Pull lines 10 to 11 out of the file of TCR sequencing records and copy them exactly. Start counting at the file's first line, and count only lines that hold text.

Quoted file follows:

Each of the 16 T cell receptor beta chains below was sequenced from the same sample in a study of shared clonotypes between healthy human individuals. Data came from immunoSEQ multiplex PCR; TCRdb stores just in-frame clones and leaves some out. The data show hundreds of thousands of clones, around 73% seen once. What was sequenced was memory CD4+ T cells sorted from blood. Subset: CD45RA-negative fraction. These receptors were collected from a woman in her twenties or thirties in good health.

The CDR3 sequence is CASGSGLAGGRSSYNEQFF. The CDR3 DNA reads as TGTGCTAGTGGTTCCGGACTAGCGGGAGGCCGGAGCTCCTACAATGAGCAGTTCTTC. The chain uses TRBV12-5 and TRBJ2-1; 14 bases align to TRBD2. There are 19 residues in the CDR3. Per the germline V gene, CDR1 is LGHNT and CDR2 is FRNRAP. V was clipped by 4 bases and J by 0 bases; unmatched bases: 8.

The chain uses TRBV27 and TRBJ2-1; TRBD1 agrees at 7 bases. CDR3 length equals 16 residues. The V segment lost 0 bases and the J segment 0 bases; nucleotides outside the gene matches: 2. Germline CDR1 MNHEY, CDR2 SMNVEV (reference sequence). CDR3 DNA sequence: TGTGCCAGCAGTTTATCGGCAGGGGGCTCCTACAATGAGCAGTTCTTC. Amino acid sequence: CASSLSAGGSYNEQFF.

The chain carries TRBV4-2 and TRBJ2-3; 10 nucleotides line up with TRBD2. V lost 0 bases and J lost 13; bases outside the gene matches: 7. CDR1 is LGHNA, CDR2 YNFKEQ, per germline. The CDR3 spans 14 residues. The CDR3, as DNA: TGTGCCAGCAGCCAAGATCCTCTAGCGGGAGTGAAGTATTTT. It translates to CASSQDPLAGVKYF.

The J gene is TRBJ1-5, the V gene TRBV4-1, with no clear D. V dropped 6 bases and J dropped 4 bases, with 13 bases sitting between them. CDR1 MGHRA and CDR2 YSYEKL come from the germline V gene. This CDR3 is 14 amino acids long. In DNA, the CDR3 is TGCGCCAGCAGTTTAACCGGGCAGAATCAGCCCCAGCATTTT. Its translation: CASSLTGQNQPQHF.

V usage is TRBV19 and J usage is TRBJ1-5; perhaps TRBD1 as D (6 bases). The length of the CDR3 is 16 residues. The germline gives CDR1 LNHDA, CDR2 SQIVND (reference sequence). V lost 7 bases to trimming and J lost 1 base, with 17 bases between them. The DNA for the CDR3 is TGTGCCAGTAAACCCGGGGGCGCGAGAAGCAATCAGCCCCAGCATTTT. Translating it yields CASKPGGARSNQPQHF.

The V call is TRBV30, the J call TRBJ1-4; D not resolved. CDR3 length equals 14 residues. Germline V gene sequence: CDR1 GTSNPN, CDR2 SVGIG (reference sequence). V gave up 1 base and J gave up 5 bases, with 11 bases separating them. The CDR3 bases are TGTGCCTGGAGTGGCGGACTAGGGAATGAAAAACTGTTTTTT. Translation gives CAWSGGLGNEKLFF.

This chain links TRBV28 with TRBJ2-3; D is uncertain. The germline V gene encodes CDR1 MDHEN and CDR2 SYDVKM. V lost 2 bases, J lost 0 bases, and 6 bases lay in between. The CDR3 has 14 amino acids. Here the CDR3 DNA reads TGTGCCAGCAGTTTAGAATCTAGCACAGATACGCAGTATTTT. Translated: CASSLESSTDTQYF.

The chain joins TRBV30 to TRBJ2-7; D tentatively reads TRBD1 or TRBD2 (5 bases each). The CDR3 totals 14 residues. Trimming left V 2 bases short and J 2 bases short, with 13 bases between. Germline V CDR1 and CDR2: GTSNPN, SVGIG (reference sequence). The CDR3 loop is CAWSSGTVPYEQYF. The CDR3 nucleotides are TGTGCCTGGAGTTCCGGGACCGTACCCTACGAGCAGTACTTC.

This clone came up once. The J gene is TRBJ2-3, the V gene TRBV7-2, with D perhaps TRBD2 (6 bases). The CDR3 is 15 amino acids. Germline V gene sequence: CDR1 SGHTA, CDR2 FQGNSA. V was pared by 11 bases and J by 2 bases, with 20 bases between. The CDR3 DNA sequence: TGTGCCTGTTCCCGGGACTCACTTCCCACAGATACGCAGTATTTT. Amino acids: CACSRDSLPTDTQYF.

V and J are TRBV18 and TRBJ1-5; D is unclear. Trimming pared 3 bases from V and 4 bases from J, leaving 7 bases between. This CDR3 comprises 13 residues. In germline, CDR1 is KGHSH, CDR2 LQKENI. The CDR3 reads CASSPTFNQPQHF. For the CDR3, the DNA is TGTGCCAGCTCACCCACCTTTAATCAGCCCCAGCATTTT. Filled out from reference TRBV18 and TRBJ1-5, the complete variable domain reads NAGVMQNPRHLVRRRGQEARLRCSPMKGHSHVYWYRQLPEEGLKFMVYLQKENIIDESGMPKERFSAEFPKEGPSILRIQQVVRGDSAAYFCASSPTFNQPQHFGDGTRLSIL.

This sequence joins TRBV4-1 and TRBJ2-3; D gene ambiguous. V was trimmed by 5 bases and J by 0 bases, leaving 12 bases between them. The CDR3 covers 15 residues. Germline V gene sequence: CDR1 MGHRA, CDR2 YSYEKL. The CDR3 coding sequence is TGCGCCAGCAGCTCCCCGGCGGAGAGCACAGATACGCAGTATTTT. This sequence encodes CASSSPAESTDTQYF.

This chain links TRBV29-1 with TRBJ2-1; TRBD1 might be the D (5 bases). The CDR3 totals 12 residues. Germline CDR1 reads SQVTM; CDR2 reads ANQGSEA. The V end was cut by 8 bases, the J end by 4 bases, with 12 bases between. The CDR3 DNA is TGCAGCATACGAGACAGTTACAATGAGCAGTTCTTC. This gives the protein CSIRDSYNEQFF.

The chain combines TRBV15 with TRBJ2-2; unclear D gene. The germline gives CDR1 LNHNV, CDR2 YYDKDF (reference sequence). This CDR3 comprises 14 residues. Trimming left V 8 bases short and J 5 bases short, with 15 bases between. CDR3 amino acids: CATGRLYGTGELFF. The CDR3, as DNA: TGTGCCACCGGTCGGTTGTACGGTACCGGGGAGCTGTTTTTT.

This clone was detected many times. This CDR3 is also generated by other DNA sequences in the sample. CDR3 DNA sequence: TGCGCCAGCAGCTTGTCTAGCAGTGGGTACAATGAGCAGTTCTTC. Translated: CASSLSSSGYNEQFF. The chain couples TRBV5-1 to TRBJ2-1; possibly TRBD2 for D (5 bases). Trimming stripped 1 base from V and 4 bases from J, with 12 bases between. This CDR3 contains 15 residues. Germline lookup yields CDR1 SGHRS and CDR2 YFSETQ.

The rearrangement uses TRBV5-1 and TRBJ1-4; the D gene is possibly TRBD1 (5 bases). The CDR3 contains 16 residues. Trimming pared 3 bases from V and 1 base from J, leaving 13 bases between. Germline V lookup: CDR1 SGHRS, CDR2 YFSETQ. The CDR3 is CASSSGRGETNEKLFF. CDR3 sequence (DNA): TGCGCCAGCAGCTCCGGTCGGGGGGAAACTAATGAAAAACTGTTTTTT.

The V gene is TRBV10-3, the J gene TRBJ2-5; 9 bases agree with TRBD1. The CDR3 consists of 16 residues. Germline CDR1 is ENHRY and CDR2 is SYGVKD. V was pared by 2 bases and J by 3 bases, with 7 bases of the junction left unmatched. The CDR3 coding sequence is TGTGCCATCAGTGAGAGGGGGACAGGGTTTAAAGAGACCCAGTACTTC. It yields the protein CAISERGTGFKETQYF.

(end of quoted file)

This clone came up once. The J gene is TRBJ2-3, the V gene TRBV7-2, with D perhaps TRBD2 (6 bases). The CDR3 is 15 amino acids. Germline V gene sequence: CDR1 SGHTA, CDR2 FQGNSA. V was pared by 11 bases and J by 2 bases, with 20 bases between. The CDR3 DNA sequence: TGTGCCTGTTCCCGGGACTCACTTCCCACAGATACGCAGTATTTT. Amino acids: CACSRDSLPTDTQYF.

V and J are TRBV18 and TRBJ1-5; D is unclear. Trimming pared 3 bases from V and 4 bases from J, leaving 7 bases between. This CDR3 comprises 13 residues. In germline, CDR1 is KGHSH, CDR2 LQKENI. The CDR3 reads CASSPTFNQPQHF. For the CDR3, the DNA is TGTGCCAGCTCACCCACCTTTAATCAGCCCCAGCATTTT. Filled out from reference TRBV18 and TRBJ1-5, the complete variable domain reads NAGVMQNPRHLVRRRGQEARLRCSPMKGHSHVYWYRQLPEEGLKFMVYLQKENIIDESGMPKERFSAEFPKEGPSILRIQQVVRGDSAAYFCASSPTFNQPQHFGDGTRLSIL.